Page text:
Similar to key vegetation experiments performed
in the 1980s (e.g., Musselman et al., 1983; Hogsett et
al., 1985), controlled human health laboratory study results
have shown a difference in response to square-wave (i.e., constant
concentration) O3 exposures and triangular (i.e., variable) exposures.
For example, triangular exposures used by Hazucha et al.
(1992) and Adams (2003a; 2006), suggest that variable exposures
can potentially lead to higher FEV1 responses than square-wave
exposures at overall equivalent O3 doses. An important observation
from these three experiments is that the higher hourly average
concentrations elicit a greater effect than the lower hourly
average values in a non-linear manner (Hazucha and Lefohn, 2007;
Lefohn et al., 2010; Lefohn et al., 2018). The result of this
is that Haber's Rule (i.e., concentration multiplied by time)
is not applicable and its application would be problematic when
used in ozone exposure or dose equations.
It has become apparent that controlled human health laboratory
simulations of air-pollution risk-assessment need to employ O3
concentration profiles that more accurately mimic those encountered
during summer daylight ambient air pollution episodes (Adams
and Ollison, 1997; Lefohn and Foley, 1993; Rombout et al.,
1986; Lefohn et al., 2010). For many years, vegetation and some
human health researchers have designed triangular-type exposure
regimes. An important question was raised in the human health
scientific community as to the use of the triangular exposure
regime versus constant concentration exposure regimes. Our own
analysis found that only 1.51% of all sequences could be classified
as representing a "square wave" or a constant concentration
regime. Clearly, the "square-wave" patterns occur so
infrequently under ambient conditions that it may not be relevant
to use them in assessing response considering the timing of response
following exposure to O3 (Hazucha and Lefohn, 2007; Lefohn et
By definition, diurnal variations are those that occur during
a 24-h period. Diurnal patterns of O3 may be expected to vary
with location, depending on the balance among the many factors
affecting O3 formation, transport, and destruction. Although
they vary with locality, diurnal patterns for O3 typically show
a rise in concentration from low values in the early morning
hours (or levels near minimum detectable amounts) to an early
afternoon peak to lower values in the late evening hours at lower
elevation monitoring sites. The diurnal pattern of concentrations
can be ascribed to three simultaneous processes: (1) downward
transport of O3 from layers aloft; (2) destruction of O3 through
contact with surfaces and through reaction with nitric oxide
(NO) at ground level; and (3) in situ photochemical production
of O3 (Coffey et al., 1977; Mohnen et al., 1977; Reiter, 1977a).
The form of an average diurnal pattern may provide information
on sources, transport, and chemical formation and destruction
effects at various sites. Non-transport conditions will produce
early afternoon peaks. However, long-range transport processes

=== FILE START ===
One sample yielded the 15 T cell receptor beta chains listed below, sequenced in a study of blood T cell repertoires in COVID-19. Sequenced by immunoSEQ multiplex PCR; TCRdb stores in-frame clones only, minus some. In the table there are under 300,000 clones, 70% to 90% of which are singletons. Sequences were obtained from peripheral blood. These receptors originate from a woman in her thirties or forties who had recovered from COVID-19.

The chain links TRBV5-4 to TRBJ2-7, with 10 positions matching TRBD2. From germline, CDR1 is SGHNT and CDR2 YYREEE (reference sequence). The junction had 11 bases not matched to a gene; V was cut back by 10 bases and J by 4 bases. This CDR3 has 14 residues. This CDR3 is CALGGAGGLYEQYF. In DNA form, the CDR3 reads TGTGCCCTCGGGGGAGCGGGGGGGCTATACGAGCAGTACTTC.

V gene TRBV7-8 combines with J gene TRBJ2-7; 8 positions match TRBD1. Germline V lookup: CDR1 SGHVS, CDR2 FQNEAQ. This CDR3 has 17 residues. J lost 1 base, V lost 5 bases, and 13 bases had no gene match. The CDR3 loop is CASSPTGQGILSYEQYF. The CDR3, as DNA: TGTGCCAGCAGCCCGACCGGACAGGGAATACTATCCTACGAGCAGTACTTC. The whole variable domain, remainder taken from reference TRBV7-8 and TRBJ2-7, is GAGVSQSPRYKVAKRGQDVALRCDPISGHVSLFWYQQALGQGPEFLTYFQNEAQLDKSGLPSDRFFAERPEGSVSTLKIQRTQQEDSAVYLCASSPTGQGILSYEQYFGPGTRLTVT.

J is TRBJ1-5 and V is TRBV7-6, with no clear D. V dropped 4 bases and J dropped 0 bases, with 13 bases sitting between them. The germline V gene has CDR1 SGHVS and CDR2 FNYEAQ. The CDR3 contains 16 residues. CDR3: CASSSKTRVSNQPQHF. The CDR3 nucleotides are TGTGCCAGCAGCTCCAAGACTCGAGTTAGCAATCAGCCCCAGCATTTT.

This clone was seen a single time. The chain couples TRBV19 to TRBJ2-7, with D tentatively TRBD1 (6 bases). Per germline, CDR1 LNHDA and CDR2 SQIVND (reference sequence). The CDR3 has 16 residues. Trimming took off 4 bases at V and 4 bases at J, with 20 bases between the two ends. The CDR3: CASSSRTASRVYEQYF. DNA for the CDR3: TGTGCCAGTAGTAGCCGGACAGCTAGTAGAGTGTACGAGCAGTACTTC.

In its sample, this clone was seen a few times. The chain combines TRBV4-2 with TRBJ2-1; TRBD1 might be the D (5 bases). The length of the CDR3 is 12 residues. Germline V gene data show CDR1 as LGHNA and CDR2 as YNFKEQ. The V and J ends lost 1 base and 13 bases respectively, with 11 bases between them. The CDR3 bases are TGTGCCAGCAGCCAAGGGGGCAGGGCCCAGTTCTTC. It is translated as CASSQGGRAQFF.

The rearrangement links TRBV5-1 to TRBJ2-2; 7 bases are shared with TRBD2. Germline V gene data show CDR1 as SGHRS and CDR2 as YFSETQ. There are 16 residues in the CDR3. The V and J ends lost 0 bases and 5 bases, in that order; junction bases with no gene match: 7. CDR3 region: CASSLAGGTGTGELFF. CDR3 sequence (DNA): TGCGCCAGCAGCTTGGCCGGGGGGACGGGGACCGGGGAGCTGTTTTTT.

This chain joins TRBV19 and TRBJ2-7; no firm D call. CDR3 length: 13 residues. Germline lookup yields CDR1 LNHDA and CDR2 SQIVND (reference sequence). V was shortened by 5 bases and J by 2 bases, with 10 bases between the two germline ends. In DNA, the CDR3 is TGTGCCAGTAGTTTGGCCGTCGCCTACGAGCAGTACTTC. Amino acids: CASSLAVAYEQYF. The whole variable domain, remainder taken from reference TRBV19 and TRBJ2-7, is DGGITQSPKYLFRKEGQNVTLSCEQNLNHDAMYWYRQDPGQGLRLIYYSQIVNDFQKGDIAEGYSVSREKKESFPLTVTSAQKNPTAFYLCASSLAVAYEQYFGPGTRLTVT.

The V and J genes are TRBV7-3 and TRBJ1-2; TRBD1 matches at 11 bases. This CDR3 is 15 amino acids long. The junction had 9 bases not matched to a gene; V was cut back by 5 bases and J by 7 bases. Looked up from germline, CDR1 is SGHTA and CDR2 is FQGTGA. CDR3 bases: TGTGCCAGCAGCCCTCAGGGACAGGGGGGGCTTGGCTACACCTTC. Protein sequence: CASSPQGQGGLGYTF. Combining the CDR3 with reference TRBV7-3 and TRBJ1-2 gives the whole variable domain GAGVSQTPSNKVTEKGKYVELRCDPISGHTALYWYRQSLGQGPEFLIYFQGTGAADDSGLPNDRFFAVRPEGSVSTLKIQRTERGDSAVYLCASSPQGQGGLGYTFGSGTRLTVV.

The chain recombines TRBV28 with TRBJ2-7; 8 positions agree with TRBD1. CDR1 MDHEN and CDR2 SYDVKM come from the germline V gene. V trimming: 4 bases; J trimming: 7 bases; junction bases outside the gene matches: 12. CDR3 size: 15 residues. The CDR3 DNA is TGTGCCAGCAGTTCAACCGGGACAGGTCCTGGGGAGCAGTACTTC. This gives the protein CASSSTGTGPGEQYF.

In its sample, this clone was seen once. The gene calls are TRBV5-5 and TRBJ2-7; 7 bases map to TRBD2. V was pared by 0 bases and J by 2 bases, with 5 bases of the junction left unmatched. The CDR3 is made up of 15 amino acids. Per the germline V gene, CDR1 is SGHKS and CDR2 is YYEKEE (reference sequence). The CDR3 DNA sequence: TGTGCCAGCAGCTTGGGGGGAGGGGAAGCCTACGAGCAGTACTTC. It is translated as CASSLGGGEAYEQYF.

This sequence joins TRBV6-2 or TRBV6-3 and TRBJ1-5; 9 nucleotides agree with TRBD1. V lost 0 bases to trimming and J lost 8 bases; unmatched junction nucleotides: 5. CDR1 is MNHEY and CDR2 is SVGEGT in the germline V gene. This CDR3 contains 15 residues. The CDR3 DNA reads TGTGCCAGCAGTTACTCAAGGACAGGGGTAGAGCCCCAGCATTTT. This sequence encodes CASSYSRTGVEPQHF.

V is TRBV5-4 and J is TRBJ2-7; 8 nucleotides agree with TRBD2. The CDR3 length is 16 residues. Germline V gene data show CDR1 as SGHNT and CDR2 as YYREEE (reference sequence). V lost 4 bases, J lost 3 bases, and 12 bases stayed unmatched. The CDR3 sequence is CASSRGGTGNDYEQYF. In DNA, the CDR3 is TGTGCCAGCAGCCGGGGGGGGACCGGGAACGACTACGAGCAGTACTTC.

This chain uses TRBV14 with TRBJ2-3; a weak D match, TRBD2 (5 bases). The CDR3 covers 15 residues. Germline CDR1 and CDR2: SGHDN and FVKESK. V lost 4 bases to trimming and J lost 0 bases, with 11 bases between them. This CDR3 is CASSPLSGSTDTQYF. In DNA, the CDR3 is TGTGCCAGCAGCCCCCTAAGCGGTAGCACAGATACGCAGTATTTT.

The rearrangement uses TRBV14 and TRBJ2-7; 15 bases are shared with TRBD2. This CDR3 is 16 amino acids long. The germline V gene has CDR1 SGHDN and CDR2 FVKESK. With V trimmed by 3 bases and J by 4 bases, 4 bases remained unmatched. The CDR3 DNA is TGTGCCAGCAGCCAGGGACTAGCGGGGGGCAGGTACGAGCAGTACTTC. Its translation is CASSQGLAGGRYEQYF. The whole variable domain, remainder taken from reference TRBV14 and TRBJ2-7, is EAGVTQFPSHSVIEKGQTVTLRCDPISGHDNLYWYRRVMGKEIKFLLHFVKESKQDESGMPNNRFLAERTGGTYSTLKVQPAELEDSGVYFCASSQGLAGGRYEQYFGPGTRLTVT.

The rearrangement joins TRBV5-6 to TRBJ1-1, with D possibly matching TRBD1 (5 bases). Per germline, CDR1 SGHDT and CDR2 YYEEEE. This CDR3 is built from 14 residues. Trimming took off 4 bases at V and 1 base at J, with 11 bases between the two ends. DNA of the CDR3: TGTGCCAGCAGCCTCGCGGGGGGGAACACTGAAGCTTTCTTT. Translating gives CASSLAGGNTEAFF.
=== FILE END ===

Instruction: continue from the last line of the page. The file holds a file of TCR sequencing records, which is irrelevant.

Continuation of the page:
will influence the actual timing of a peak from afternoon to
evening or early morning hours. A flat diurnal pattern is usually
interpreted as indicating a lack of efficient scavenging of O3
or a lack of photochemical precursors, whereas a varying diurnal
pattern is taken to indicate the opposite.
The U.S. EPA (2006) described diurnal patterns for urban locations
in the United States. Composite urban, diurnal variations in
hourly averaged O3 for April through October 2000 to 2004 are
shown in Figure 3-8. The figure was created by averaging the
hourly average concentrations over the time period at each hour
(i.e., all the 0100 hour values over the desired period of time,
then the 0200 hour values, etc.) As can be seen from Figure 3-8,
at many locations daily 1-hour maxima tend to occur in mid-afternoon
and daily 1-h minima tend to occur during the early morning,
but exceptions do occur.
Source: U.S. Environmental
Protection Agency (2006).
Thus, based on the published literature
combined with the findings from the EPA (2006), summarized ambient
air quality data provide important evidence for those vegetation
and human health clinical researchers who are applying varying
hour-by-hour O3 concentrations (i.e., triangular exposure regimes)
in their experiments. Findings reported by Lefohn et al. (2010)
continue to indicate that square-wave O3 patterns of exposure
occur fairly rarely under ambient conditions. The investigators
found that if one defined a "square wave" profile as
experiencing a variable range of 4 ppb or less over an 8-hour
period, then only 1.51% of all sequences (28,148) would be classified
as representing a "square wave". Thus, the results
published by Hazucha et al. (1992) and Adams (2003a; 2006)
suggest that the higher hourly average concentrations elicit
a greater effect than the lower hourly average values in a non-linear
manner and that identical 8-hour average concentrations with
different combinations of hourly values will result in different
FEV1 responses. This implies that the current 8-hour ozone standard
is not necessary the most optimum metric for assessing human
health effects associated with ozone exposure (Hazucha and Lefohn,
2007; Lefohn et al., 2010). Lefohn et al. (2010) discuss a possible
alternative to the 8-hour ozone standard in their paper.
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and face mask 6.6-hour exposure to 0.08 ppm ozone via square-wave
and triangular profiles on pulmonary responses. Inhalation Toxicology
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